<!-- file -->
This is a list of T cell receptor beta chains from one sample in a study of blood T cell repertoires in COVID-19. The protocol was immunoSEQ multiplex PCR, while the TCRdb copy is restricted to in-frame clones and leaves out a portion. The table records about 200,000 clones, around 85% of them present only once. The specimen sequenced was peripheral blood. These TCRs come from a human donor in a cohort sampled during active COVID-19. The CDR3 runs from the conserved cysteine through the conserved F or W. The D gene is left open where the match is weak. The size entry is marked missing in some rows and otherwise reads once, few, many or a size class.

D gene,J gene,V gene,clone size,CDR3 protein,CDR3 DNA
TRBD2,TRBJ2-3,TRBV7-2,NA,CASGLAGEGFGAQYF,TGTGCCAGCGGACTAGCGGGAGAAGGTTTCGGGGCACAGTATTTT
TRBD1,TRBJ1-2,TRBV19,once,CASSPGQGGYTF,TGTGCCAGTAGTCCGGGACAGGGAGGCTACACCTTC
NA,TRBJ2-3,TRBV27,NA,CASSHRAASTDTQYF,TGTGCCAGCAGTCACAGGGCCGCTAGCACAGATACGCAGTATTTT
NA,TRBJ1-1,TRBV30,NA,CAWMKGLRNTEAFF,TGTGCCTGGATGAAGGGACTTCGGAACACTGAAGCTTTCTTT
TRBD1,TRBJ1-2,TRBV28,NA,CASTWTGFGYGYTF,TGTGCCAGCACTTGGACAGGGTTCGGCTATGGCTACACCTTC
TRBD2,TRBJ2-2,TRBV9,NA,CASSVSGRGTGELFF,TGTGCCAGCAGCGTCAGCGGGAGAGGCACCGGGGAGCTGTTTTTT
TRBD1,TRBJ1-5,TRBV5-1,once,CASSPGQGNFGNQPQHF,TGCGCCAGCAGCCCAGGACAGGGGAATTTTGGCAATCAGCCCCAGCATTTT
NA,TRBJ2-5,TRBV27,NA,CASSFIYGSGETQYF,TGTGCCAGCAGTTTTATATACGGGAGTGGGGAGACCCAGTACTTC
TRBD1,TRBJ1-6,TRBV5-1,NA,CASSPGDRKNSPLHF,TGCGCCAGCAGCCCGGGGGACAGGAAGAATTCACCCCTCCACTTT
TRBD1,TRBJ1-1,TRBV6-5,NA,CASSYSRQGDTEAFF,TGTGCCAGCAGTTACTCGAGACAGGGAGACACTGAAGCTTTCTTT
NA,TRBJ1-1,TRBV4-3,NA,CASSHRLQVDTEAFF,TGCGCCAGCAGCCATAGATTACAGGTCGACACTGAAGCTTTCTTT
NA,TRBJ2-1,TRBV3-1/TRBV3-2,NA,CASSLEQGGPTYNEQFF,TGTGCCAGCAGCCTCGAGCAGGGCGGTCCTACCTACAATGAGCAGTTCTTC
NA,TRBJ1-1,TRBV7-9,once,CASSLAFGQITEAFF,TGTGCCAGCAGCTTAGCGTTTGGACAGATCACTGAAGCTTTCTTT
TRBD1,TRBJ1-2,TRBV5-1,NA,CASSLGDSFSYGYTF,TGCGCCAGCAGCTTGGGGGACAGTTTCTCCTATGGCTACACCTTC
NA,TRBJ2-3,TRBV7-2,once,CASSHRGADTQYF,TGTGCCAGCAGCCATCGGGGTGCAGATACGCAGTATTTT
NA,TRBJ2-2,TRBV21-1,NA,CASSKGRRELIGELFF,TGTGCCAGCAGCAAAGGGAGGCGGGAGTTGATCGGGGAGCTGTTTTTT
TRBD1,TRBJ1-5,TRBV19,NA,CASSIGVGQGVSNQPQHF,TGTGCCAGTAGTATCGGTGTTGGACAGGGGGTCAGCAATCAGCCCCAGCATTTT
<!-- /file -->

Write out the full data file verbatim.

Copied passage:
This is a list of T cell receptor beta chains from one sample in a study of blood T cell repertoires in COVID-19. The protocol was immunoSEQ multiplex PCR, while the TCRdb copy is restricted to in-frame clones and leaves out a portion. The table records about 200,000 clones, around 85% of them present only once. The specimen sequenced was peripheral blood. These TCRs come from a human donor in a cohort sampled during active COVID-19. The CDR3 runs from the conserved cysteine through the conserved F or W. The D gene is left open where the match is weak. The size entry is marked missing in some rows and otherwise reads once, few, many or a size class.

D gene,J gene,V gene,clone size,CDR3 protein,CDR3 DNA
TRBD2,TRBJ2-3,TRBV7-2,NA,CASGLAGEGFGAQYF,TGTGCCAGCGGACTAGCGGGAGAAGGTTTCGGGGCACAGTATTTT
TRBD1,TRBJ1-2,TRBV19,once,CASSPGQGGYTF,TGTGCCAGTAGTCCGGGACAGGGAGGCTACACCTTC
NA,TRBJ2-3,TRBV27,NA,CASSHRAASTDTQYF,TGTGCCAGCAGTCACAGGGCCGCTAGCACAGATACGCAGTATTTT
NA,TRBJ1-1,TRBV30,NA,CAWMKGLRNTEAFF,TGTGCCTGGATGAAGGGACTTCGGAACACTGAAGCTTTCTTT
TRBD1,TRBJ1-2,TRBV28,NA,CASTWTGFGYGYTF,TGTGCCAGCACTTGGACAGGGTTCGGCTATGGCTACACCTTC
TRBD2,TRBJ2-2,TRBV9,NA,CASSVSGRGTGELFF,TGTGCCAGCAGCGTCAGCGGGAGAGGCACCGGGGAGCTGTTTTTT
TRBD1,TRBJ1-5,TRBV5-1,once,CASSPGQGNFGNQPQHF,TGCGCCAGCAGCCCAGGACAGGGGAATTTTGGCAATCAGCCCCAGCATTTT
NA,TRBJ2-5,TRBV27,NA,CASSFIYGSGETQYF,TGTGCCAGCAGTTTTATATACGGGAGTGGGGAGACCCAGTACTTC
TRBD1,TRBJ1-6,TRBV5-1,NA,CASSPGDRKNSPLHF,TGCGCCAGCAGCCCGGGGGACAGGAAGAATTCACCCCTCCACTTT
TRBD1,TRBJ1-1,TRBV6-5,NA,CASSYSRQGDTEAFF,TGTGCCAGCAGTTACTCGAGACAGGGAGACACTGAAGCTTTCTTT
NA,TRBJ1-1,TRBV4-3,NA,CASSHRLQVDTEAFF,TGCGCCAGCAGCCATAGATTACAGGTCGACACTGAAGCTTTCTTT
NA,TRBJ2-1,TRBV3-1/TRBV3-2,NA,CASSLEQGGPTYNEQFF,TGTGCCAGCAGCCTCGAGCAGGGCGGTCCTACCTACAATGAGCAGTTCTTC
NA,TRBJ1-1,TRBV7-9,once,CASSLAFGQITEAFF,TGTGCCAGCAGCTTAGCGTTTGGACAGATCACTGAAGCTTTCTTT
TRBD1,TRBJ1-2,TRBV5-1,NA,CASSLGDSFSYGYTF,TGCGCCAGCAGCTTGGGGGACAGTTTCTCCTATGGCTACACCTTC
NA,TRBJ2-3,TRBV7-2,once,CASSHRGADTQYF,TGTGCCAGCAGCCATCGGGGTGCAGATACGCAGTATTTT
NA,TRBJ2-2,TRBV21-1,NA,CASSKGRRELIGELFF,TGTGCCAGCAGCAAAGGGAGGCGGGAGTTGATCGGGGAGCTGTTTTTT
TRBD1,TRBJ1-5,TRBV19,NA,CASSIGVGQGVSNQPQHF,TGTGCCAGTAGTATCGGTGTTGGACAGGGGGTCAGCAATCAGCCCCAGCATTTT